And in terms of the principles by which the research should be undertaken:
  • A CS research agenda to address sustainability should incorporate sustained effort in measurement and instrumentation; information-intensive systems; analysis, modeling, simulation, and optimization; and human-centered systems.
  • There should be strong incentives at all stages of research for focusing on solving real problems whose solution can make a substantial contribution to sustainability challenges, along with in-depth metrics and evaluative criteria to assess progress.
  • Encourage research at and across disciplinary boundaries, well informed by specifics and well structured to handle scale, data, integration, architecture, simulation, optimization, iteration, and human and systems aspects. CS research in sustainability should be an interdisciplinary effort, with experts in the various fields of sustainability being equal partners in the research.
  • Refine funding and programmatic options to reinforce and provide incentives for the necessary boundary crossing and integration in CS research to address sustainability challenges. In particular, funding, promotion, and review and assessment (peer review) models should emphasize in-depth integration with data and deployments from the constituent domains.
  • Undergraduate and graduate education in computer science should provide experience in working across disciplinary boundaries. Graduate training grants and postdoctoral fellowships should support training in multiple disciplines. Undergraduate and graduate programs should include tracks that offer introductory and intermediate course work in such sustainability areas as lifecycle analysis, agriculture, ecology, natural resource management, economics, and urban planning.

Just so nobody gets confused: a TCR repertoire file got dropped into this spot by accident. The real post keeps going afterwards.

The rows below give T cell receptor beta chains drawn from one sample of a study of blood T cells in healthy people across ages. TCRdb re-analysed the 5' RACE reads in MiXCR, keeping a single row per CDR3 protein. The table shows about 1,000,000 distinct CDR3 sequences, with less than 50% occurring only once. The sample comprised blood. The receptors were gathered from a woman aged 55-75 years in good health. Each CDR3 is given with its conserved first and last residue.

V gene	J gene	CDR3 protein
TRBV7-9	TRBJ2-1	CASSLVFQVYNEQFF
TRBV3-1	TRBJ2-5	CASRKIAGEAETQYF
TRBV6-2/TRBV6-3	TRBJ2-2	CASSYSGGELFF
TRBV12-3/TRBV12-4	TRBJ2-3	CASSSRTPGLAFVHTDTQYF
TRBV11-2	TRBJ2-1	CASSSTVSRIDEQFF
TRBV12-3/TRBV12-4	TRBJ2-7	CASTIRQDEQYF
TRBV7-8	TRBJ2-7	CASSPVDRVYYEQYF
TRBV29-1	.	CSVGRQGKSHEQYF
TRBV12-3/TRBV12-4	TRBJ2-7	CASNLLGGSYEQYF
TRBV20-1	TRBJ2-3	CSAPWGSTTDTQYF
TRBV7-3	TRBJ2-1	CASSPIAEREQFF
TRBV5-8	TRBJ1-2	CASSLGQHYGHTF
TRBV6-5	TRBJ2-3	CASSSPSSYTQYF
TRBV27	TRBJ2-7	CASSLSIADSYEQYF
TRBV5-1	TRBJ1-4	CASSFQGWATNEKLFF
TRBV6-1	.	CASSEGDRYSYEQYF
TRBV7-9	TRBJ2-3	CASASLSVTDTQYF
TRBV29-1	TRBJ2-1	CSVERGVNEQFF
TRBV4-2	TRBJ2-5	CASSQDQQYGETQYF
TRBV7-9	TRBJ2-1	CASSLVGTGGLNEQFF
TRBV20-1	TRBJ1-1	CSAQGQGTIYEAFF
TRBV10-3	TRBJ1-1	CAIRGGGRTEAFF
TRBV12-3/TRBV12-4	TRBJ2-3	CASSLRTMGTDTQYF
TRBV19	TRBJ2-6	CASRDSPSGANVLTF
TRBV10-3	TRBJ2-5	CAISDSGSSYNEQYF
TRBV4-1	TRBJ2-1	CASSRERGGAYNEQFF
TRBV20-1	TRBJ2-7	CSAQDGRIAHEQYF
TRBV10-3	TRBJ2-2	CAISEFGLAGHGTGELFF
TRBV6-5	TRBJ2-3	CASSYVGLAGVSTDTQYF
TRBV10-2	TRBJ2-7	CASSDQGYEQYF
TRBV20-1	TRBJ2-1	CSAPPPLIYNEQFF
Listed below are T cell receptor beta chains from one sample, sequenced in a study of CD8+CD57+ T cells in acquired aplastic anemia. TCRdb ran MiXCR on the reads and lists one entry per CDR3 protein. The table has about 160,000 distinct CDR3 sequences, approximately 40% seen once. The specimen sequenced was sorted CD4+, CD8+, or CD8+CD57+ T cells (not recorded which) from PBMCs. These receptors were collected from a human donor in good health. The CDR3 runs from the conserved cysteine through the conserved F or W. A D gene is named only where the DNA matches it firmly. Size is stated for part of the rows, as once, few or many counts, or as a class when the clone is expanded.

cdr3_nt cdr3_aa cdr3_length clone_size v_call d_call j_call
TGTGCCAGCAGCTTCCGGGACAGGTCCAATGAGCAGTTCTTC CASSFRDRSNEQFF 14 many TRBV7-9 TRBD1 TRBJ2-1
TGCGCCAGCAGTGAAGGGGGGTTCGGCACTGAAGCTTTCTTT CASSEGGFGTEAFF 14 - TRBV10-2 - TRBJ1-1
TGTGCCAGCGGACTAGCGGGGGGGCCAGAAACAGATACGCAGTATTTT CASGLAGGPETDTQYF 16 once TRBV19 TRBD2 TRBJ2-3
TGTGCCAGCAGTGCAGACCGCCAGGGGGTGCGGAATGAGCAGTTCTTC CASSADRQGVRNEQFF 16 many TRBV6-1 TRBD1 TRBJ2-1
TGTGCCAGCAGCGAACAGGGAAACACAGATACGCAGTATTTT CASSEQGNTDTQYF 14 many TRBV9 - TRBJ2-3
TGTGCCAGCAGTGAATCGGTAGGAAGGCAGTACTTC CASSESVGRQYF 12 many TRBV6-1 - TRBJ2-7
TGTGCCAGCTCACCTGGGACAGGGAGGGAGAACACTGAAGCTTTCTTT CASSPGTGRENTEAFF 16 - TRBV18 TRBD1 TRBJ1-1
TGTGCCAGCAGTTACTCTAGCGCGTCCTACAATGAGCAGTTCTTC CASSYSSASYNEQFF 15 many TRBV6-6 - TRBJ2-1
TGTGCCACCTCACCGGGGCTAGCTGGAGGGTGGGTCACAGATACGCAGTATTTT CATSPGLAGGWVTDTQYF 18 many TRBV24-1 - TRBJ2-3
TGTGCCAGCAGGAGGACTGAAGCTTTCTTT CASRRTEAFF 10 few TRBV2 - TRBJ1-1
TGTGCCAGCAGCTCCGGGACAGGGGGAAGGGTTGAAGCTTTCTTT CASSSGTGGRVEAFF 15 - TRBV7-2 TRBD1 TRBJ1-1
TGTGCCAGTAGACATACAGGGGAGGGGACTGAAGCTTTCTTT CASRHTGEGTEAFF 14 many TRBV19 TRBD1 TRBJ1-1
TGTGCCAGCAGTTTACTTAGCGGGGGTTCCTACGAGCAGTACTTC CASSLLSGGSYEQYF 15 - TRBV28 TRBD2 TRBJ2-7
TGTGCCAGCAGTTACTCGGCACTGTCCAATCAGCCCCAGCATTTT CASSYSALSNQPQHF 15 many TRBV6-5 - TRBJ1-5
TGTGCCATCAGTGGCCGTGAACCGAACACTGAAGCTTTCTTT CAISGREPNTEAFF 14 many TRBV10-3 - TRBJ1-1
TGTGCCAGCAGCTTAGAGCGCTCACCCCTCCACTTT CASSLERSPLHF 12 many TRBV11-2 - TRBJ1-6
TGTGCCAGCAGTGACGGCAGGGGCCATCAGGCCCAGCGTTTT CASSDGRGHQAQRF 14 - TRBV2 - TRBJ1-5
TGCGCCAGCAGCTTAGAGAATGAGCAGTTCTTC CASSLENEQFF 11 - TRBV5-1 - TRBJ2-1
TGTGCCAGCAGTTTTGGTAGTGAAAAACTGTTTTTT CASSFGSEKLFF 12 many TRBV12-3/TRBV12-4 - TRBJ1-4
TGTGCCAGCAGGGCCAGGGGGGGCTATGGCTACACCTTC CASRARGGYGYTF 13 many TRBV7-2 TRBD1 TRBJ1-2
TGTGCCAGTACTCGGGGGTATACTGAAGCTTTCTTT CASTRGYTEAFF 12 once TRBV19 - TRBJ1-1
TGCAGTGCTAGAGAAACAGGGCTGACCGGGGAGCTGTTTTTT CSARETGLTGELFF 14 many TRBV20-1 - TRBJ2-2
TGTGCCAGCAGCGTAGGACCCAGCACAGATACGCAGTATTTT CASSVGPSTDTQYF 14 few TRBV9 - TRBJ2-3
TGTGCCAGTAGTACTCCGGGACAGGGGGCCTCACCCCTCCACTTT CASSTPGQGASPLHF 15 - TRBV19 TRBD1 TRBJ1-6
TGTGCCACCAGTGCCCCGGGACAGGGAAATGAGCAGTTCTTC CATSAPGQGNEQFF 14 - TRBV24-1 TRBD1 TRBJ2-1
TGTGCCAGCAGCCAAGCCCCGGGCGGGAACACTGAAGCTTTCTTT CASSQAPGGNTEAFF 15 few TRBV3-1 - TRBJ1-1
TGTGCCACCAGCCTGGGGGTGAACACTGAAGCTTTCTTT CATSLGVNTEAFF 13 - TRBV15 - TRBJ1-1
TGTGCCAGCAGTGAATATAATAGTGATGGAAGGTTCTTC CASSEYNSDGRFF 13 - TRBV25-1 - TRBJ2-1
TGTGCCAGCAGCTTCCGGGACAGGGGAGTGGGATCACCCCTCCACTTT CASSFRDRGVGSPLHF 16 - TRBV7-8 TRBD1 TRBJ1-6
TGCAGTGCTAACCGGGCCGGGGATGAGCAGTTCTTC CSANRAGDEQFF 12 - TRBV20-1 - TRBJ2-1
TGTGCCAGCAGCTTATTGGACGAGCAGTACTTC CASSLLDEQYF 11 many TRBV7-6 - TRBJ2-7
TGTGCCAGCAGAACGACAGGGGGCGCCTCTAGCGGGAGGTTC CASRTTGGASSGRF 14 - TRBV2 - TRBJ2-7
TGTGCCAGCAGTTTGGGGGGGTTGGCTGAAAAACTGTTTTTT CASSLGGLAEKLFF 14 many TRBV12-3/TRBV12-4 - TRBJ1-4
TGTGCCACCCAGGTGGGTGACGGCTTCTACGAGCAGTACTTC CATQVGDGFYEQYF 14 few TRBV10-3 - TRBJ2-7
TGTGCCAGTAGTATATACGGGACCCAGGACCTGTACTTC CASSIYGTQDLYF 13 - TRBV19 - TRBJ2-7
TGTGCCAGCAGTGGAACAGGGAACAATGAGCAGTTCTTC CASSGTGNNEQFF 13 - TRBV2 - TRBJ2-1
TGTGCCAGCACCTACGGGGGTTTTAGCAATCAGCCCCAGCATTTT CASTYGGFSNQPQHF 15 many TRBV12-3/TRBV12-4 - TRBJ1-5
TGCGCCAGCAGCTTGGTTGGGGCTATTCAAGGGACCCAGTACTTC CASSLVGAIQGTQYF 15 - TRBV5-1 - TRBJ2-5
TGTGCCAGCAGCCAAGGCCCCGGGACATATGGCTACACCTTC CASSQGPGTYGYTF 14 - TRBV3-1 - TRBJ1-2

There’s much more detail in the report itself — which elaborates on the elements of a research agenda in measurement and instrumentation, information-intensive systems, analysis, modeling, simulation, and optimization, and human-centered systems. Please take a moment to freely download and read it here.

And a reminder: be sure to check out the Computing Community Consortium’s (CCC) related roadmap on the role of information sciences and engineering in sustainability, the result of a visioning workshop held in February 2011, as well as a series of special sustainability tracks at research conferences in the past year.

(Contributed by Erwin Gianchandani, CCC Director)

CSTB Releases Study on “Computing Research for Sustainability”